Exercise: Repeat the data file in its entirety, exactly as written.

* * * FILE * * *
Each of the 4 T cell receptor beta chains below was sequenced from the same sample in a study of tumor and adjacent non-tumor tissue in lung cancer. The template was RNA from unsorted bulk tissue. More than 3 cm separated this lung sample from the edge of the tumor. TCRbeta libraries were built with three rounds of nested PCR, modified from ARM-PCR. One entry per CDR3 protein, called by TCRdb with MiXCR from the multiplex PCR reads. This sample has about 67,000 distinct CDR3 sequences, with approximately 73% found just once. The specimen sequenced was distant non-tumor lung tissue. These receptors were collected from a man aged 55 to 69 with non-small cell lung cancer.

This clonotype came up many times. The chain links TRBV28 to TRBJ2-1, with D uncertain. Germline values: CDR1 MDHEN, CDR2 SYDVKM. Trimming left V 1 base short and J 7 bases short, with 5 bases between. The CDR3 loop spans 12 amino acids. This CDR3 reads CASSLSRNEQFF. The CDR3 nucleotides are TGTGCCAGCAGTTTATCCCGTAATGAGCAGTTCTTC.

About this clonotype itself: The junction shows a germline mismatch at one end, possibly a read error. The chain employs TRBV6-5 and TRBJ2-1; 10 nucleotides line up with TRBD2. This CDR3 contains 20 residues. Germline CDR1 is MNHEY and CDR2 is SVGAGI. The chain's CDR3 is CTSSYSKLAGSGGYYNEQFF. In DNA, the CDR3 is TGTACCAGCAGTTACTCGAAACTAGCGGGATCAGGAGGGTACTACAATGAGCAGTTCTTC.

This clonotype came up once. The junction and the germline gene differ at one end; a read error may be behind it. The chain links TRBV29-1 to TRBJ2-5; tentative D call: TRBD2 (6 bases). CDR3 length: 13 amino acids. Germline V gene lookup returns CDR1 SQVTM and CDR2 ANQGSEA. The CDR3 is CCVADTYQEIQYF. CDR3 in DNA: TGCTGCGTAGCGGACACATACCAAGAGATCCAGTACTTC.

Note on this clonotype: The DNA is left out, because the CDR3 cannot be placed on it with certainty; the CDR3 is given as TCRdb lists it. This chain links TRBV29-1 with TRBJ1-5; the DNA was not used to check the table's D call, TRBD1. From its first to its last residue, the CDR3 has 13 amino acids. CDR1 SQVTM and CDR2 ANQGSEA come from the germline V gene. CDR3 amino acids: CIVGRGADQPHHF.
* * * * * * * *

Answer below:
Each of the 4 T cell receptor beta chains below was sequenced from the same sample in a study of tumor and adjacent non-tumor tissue in lung cancer. The template was RNA from unsorted bulk tissue. More than 3 cm separated this lung sample from the edge of the tumor. TCRbeta libraries were built with three rounds of nested PCR, modified from ARM-PCR. One entry per CDR3 protein, called by TCRdb with MiXCR from the multiplex PCR reads. This sample has about 67,000 distinct CDR3 sequences, with approximately 73% found just once. The specimen sequenced was distant non-tumor lung tissue. These receptors were collected from a man aged 55 to 69 with non-small cell lung cancer.

This clonotype came up many times. The chain links TRBV28 to TRBJ2-1, with D uncertain. Germline values: CDR1 MDHEN, CDR2 SYDVKM. Trimming left V 1 base short and J 7 bases short, with 5 bases between. The CDR3 loop spans 12 amino acids. This CDR3 reads CASSLSRNEQFF. The CDR3 nucleotides are TGTGCCAGCAGTTTATCCCGTAATGAGCAGTTCTTC.

About this clonotype itself: The junction shows a germline mismatch at one end, possibly a read error. The chain employs TRBV6-5 and TRBJ2-1; 10 nucleotides line up with TRBD2. This CDR3 contains 20 residues. Germline CDR1 is MNHEY and CDR2 is SVGAGI. The chain's CDR3 is CTSSYSKLAGSGGYYNEQFF. In DNA, the CDR3 is TGTACCAGCAGTTACTCGAAACTAGCGGGATCAGGAGGGTACTACAATGAGCAGTTCTTC.

This clonotype came up once. The junction and the germline gene differ at one end; a read error may be behind it. The chain links TRBV29-1 to TRBJ2-5; tentative D call: TRBD2 (6 bases). CDR3 length: 13 amino acids. Germline V gene lookup returns CDR1 SQVTM and CDR2 ANQGSEA. The CDR3 is CCVADTYQEIQYF. CDR3 in DNA: TGCTGCGTAGCGGACACATACCAAGAGATCCAGTACTTC.

Note on this clonotype: The DNA is left out, because the CDR3 cannot be placed on it with certainty; the CDR3 is given as TCRdb lists it. This chain links TRBV29-1 with TRBJ1-5; the DNA was not used to check the table's D call, TRBD1. From its first to its last residue, the CDR3 has 13 amino acids. CDR1 SQVTM and CDR2 ANQGSEA come from the germline V gene. CDR3 amino acids: CIVGRGADQPHHF.